Addressing the 'forgotten art of fundoscopy': evaluation of a novel teaching ophthalmoscope

Schulz, C, Moore, J, Hassan, D, Tamsett, E and Smith, C F (2016) Addressing the 'forgotten art of fundoscopy': evaluation of a novel teaching ophthalmoscope. Eye, 30 (3). pp. 375-384. ISSN 0950-222X

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Background: Direct ophthalmoscopy is an essential skill that students struggle to learn. A novel 'teaching ophthalmoscope' has been developed that allows a third person to observe the user's view of the fundus.

Objectives: To evaluate the potential use of this device as an aid to learning, and as a tool for objective assessment of competence.

Methods: Participants were randomised to be taught fundoscopy either with a conventional direct ophthalmoscope (control) or with the teaching device (intervention). Following this teaching session, participant competence was assessed within two separate objective structured clinical examination (OSCE) stations: the first with the conventional ophthalmoscope and the second with the teaching device. Each station was marked by two independent masked examiners. Students were also asked to rate their own confidence in fundoscopy on a scale of 1-10. Scores of competence and confidence were compared between groups. The agreement between examiners was used as a marker for inter-rater reliability and compared between the two OSCE stations.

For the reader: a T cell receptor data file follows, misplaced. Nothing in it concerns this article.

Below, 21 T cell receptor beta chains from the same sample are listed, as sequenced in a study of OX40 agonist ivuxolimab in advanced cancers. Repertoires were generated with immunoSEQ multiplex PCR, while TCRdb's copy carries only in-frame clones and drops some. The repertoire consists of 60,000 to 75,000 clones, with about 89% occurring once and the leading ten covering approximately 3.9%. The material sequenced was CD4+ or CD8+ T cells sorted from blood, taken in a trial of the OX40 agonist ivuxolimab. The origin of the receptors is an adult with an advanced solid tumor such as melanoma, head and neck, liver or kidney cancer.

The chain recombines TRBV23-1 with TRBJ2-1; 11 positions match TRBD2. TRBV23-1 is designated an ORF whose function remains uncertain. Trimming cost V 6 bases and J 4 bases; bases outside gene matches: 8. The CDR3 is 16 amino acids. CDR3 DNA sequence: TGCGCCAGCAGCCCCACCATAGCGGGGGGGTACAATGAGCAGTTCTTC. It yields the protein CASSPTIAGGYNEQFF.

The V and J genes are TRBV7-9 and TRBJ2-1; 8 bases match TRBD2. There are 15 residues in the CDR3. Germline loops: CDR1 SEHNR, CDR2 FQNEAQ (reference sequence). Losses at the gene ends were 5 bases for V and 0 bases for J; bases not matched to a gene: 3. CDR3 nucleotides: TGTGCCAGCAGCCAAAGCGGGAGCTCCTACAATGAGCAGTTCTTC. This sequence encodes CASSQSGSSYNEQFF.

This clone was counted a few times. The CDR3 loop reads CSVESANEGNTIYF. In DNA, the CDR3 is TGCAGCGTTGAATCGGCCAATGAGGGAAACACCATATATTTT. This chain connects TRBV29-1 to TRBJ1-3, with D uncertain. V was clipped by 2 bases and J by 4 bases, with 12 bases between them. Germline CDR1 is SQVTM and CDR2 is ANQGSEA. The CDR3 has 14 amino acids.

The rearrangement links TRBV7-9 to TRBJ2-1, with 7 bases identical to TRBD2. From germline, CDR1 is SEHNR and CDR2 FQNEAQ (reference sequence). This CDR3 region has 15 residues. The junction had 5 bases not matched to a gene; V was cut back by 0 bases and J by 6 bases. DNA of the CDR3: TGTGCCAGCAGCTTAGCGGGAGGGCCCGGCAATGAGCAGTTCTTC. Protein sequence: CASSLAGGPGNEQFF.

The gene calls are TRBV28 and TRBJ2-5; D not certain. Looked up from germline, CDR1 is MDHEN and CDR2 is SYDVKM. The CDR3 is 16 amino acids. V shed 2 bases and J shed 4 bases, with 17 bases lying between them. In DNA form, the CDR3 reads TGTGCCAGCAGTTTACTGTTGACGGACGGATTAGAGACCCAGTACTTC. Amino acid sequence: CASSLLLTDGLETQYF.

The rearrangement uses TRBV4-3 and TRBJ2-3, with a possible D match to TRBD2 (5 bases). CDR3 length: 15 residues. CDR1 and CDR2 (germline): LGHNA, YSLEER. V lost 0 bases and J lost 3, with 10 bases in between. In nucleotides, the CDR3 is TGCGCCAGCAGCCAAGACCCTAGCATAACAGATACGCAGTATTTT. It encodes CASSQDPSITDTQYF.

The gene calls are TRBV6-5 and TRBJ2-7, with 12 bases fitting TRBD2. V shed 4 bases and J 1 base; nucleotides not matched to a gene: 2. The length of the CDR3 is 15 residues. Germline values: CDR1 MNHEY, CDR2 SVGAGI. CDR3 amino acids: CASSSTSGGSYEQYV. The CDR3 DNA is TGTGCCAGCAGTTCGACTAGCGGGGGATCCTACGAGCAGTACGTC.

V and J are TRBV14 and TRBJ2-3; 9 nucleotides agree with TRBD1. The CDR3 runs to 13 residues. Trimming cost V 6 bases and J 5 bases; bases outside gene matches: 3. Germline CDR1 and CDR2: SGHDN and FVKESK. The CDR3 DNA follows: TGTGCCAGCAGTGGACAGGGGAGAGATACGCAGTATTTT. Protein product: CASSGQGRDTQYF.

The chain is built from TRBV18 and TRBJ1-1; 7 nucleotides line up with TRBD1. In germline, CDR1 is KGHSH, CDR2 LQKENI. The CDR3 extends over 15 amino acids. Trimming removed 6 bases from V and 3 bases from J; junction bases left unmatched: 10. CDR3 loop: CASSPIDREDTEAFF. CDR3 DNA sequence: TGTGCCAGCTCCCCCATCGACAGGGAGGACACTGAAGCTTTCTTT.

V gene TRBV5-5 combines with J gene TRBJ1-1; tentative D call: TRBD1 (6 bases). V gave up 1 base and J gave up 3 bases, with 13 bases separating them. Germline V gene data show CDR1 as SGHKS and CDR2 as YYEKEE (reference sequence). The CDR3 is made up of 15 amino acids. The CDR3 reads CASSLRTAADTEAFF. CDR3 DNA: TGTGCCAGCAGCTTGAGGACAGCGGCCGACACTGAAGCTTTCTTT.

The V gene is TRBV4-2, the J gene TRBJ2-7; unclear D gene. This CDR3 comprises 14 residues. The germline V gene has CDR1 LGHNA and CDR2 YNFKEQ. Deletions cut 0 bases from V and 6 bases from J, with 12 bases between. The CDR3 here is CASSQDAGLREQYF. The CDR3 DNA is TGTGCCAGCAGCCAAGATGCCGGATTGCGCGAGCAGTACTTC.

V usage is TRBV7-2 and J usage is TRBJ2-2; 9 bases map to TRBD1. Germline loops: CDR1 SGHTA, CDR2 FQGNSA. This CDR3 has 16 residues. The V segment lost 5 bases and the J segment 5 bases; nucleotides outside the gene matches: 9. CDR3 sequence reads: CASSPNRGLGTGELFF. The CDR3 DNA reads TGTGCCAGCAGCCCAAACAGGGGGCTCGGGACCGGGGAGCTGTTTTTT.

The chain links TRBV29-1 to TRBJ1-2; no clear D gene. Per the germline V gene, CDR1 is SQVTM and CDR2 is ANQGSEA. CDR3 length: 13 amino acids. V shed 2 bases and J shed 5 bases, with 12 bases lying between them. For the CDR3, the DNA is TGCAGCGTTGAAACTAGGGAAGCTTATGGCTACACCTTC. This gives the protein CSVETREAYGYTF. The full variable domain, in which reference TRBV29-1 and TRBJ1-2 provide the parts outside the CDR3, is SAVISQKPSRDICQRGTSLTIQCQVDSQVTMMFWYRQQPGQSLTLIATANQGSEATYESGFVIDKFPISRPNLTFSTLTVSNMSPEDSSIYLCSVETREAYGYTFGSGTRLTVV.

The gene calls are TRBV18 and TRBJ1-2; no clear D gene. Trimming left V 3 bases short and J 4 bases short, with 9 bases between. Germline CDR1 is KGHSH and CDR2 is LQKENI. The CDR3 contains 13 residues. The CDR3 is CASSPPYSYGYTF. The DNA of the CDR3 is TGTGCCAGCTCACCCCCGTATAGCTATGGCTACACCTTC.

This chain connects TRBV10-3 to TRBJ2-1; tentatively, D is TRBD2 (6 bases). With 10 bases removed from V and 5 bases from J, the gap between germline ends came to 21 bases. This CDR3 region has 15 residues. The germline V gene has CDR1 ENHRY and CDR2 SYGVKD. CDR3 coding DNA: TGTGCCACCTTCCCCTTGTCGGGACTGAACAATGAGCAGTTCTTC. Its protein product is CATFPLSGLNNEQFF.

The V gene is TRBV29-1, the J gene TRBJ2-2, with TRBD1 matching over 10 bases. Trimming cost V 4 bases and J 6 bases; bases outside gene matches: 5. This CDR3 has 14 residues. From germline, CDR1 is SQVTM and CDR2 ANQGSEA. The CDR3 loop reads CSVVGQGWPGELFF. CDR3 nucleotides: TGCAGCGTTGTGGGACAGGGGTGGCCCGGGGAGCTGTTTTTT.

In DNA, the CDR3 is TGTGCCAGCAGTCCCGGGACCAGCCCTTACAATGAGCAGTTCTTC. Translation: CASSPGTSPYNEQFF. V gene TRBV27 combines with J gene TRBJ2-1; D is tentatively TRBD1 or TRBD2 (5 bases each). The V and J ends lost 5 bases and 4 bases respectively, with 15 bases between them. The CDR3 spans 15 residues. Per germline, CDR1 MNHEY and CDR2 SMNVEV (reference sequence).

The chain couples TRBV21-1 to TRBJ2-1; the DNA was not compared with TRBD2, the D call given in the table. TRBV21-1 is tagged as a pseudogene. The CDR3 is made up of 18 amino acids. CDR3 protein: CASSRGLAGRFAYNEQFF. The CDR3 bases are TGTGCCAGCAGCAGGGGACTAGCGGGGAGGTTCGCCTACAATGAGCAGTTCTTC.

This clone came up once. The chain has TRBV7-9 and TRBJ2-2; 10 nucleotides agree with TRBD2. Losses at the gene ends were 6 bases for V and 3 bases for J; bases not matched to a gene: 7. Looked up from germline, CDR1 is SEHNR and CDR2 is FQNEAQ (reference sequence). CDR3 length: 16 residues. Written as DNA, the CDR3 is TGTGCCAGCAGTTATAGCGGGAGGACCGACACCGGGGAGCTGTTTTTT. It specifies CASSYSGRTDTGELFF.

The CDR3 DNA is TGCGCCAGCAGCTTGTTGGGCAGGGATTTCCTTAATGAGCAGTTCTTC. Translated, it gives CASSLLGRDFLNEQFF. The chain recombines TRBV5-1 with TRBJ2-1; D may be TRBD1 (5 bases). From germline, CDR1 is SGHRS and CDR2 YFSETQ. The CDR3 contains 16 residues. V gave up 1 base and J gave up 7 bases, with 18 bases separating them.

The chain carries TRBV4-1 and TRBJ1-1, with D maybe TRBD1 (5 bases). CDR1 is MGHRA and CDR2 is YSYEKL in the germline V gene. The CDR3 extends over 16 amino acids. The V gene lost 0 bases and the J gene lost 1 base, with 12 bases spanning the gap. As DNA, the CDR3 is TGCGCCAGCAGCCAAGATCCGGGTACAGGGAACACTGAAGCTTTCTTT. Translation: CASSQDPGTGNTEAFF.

Results: Fifty-five medical students participated. The intervention group scored significantly better than controls on station 2 (19.8 vs 17.6; P=0.01). They reported significantly greater levels of confidence in fundoscopy (7.3 vs 4.9; P<0.001). Independent examiner scores showed significantly improved agreement when using the teaching device during assessment of competence, compared to the conventional ophthalmoscope (r=0.90 vs 0.67; P<0.001).

Conclusion: The teaching ophthalmoscope is associated with improved confidence and objective measures of competence, when compared with a conventional direct ophthalmoscope. Used to assess competence, the device offers greater reliability than the current standard.

Item Type: Article
Schools and Departments: Brighton and Sussex Medical School > Division of Medical Education
Subjects: R Medicine
Depositing User: Elizabeth Morris
Date Deposited: 02 Dec 2016 16:04
Last Modified: 02 Dec 2016 16:04
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